Photo: AP Photo/Steve Nesius
Uzi Baram, second from right, and Vickie Oldham, right, watch as archaeologists, students and volunteers look for evidence of a slave settlement known as Angola.
Lost and found: A haven for former slaves
A passage in a book leads Vickie Oldham to uncover a haven for former slaves.
After reading a short passage from Canter Brown Jr.’s book, “Florida’s Peace River Frontier,” Vickie Oldham was so startled she had to read the passage again. And then again. And again.
“I wanted to commit it to memory,” she says.
Oldham, who grew up in southwest Florida, had always been a student of the area’s African-American history, but Brown’s book, written in 1991, taught her something she didn’t know — that in 1812 escaped slaves and their descendants had founded a thriving settlement somewhere along the Manatee River near what’s now Bradenton.
The community was named Angola. By 1821, 700 people lived there, attracted by its fertile land, access to the Gulf of Mexico, the presence of game and fish and the fact they could live there in freedom. By then, the settlement success had also caught the attention of Andrew Jackson, the U.S. Army general who would later become president of the United States.
Jackson, a slave owner from Tennessee, wanted the settlement gone and the slaves returned to their former owners. During a raid in late spring 1821, Angola was leveled, and 300 of its residents, including a man who had once been a slave to George Washington, were captured and sent north. The rest of Angola’s residents slipped away, either moving deeper into the woods or escaping to the Florida Keys, where as many as 250 boarded ships and resettled in the Bahamas.
After first reading about Angola in Brown’s book, Oldham, a former journalist and college administrator and director of the Newtown Conservation Historic District Project, wanted to know more, including Angola’s exact location. For this, she assembled a team of historians, including Brown, and scientists, including Uzi Baram, a professor of anthropology at New College of Florida in Sarasota. Oldham gave the project a name — Looking for Angola — and began work in 2004.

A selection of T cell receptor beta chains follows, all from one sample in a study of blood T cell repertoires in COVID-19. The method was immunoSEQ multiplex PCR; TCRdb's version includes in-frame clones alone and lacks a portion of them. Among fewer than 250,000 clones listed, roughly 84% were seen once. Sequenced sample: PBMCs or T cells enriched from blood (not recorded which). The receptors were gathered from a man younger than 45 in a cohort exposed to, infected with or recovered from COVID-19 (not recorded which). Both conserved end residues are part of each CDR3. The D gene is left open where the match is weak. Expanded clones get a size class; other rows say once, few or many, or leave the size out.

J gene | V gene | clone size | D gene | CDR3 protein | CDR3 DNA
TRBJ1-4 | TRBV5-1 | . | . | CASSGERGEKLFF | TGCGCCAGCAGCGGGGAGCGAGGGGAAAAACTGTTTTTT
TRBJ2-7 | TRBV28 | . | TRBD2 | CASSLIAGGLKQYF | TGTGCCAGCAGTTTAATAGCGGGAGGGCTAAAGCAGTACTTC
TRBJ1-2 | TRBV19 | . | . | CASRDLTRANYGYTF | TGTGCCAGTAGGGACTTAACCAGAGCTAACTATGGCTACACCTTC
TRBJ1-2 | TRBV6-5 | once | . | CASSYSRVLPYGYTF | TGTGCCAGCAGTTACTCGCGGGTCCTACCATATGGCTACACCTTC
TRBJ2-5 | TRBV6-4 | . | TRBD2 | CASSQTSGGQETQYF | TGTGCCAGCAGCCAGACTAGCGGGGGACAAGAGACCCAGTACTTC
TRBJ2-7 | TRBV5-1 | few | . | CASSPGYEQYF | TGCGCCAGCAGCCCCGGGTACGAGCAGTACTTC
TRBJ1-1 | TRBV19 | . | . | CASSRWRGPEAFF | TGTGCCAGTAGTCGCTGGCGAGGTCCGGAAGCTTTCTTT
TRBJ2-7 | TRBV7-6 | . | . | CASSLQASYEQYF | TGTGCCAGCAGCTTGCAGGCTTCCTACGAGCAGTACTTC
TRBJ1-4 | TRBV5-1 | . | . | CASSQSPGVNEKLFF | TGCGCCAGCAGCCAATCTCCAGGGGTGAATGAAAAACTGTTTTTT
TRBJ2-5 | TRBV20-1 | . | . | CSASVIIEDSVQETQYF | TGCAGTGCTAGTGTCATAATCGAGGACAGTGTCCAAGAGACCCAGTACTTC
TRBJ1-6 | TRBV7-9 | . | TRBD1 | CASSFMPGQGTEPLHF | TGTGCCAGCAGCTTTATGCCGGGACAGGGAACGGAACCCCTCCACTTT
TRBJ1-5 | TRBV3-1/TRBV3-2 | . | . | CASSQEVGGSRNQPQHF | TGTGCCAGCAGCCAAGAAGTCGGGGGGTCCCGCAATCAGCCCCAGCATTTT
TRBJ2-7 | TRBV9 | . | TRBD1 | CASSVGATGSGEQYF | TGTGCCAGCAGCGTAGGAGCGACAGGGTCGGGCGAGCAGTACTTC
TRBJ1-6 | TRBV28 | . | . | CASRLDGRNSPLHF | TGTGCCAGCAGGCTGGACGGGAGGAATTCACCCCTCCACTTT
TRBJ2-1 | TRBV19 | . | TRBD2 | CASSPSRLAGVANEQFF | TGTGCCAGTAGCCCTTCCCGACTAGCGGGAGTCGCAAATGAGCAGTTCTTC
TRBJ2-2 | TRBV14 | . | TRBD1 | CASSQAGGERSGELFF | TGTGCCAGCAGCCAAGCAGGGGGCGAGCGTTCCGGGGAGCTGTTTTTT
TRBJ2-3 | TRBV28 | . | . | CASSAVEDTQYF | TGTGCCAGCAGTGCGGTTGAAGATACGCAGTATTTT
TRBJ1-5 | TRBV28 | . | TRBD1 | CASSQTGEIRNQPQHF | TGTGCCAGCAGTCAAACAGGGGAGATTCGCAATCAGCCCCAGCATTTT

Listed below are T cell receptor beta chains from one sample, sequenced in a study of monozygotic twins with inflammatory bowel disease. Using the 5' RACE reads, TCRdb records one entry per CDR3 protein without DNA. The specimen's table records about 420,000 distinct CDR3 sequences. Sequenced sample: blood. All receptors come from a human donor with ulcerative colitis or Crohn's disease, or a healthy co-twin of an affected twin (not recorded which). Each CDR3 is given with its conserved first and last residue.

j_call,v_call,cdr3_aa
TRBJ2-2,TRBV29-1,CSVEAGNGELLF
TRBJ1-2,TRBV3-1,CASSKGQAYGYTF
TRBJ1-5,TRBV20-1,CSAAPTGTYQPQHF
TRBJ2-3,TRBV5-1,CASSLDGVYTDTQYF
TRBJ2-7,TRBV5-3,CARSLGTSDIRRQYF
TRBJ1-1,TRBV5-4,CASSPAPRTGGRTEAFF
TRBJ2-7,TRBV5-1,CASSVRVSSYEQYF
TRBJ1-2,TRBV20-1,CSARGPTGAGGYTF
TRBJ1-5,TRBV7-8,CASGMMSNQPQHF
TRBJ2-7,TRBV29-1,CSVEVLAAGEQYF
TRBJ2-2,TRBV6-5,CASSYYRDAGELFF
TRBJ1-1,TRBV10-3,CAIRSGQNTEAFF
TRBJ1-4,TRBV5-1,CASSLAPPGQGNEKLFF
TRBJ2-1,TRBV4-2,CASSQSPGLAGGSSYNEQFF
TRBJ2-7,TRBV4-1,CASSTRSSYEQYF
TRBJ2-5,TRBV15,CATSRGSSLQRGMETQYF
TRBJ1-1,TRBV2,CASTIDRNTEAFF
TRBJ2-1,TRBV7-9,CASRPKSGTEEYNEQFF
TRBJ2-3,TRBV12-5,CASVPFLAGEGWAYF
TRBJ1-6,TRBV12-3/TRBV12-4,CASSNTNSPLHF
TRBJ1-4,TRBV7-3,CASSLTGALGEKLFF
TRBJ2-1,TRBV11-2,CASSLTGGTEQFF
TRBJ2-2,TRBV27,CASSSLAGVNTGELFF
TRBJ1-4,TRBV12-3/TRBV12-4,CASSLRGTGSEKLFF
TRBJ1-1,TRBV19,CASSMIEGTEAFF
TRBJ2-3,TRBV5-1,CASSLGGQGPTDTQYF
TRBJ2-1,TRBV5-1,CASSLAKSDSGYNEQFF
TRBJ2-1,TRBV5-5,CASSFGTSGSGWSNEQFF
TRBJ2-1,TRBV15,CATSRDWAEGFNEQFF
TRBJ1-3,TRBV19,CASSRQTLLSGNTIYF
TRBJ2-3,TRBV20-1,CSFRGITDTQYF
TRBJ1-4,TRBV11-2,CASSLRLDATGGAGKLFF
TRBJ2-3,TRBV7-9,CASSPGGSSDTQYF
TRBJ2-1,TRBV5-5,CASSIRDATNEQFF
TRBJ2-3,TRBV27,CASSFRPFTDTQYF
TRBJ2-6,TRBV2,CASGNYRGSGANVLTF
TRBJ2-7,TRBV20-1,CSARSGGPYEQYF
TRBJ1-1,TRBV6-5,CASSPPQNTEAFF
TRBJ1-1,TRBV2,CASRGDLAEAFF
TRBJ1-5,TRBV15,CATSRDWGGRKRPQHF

Three sites, all along the south bank of the 36-mile-long Manatee River, seemed to be the most logical locations: The point where the Braden River intersects with the Manatee River; a site where the Manatee River flows into Tampa Bay at DeSoto Point; and a spot east of downtown Bradenton near a freshwater source called Manatee Mineral Springs.
After several years of research, the team determined that the Man-atee Mineral Springs site, because of its access to freshwater, was the most promising site to excavate. The spring, which the city capped in the 1970s, is now in a residential neighborhood, however, so it wasn’t practical to do a full-scale archeological dig. Rather, the team conducted a radar tomography survey, which found evidence of Angola, followed by a targeted excavation led by Baram that found more evidence, including pottery, glass and architectural remains.
Baram says Angola tells an important story, both socially and academically. Not only does its existence prove that black people Emancipation Proclamation.
“It’s a story of freedom gained and freedom erased,” he says. For Oldham, Angola is personal.
“It made me feel proud of these people, who were probably my ancestors,” she says. “I bonded to the story because of how it empowers me. It gives me courage. I’m hoping that the same courage and determination and pride and empowerment that I felt when I heard this story, someone else will feel that, too.
“I want to see historic monuments to Angola,” Oldham says. “I want to read about it in history books. I want to see this taught in the schools.”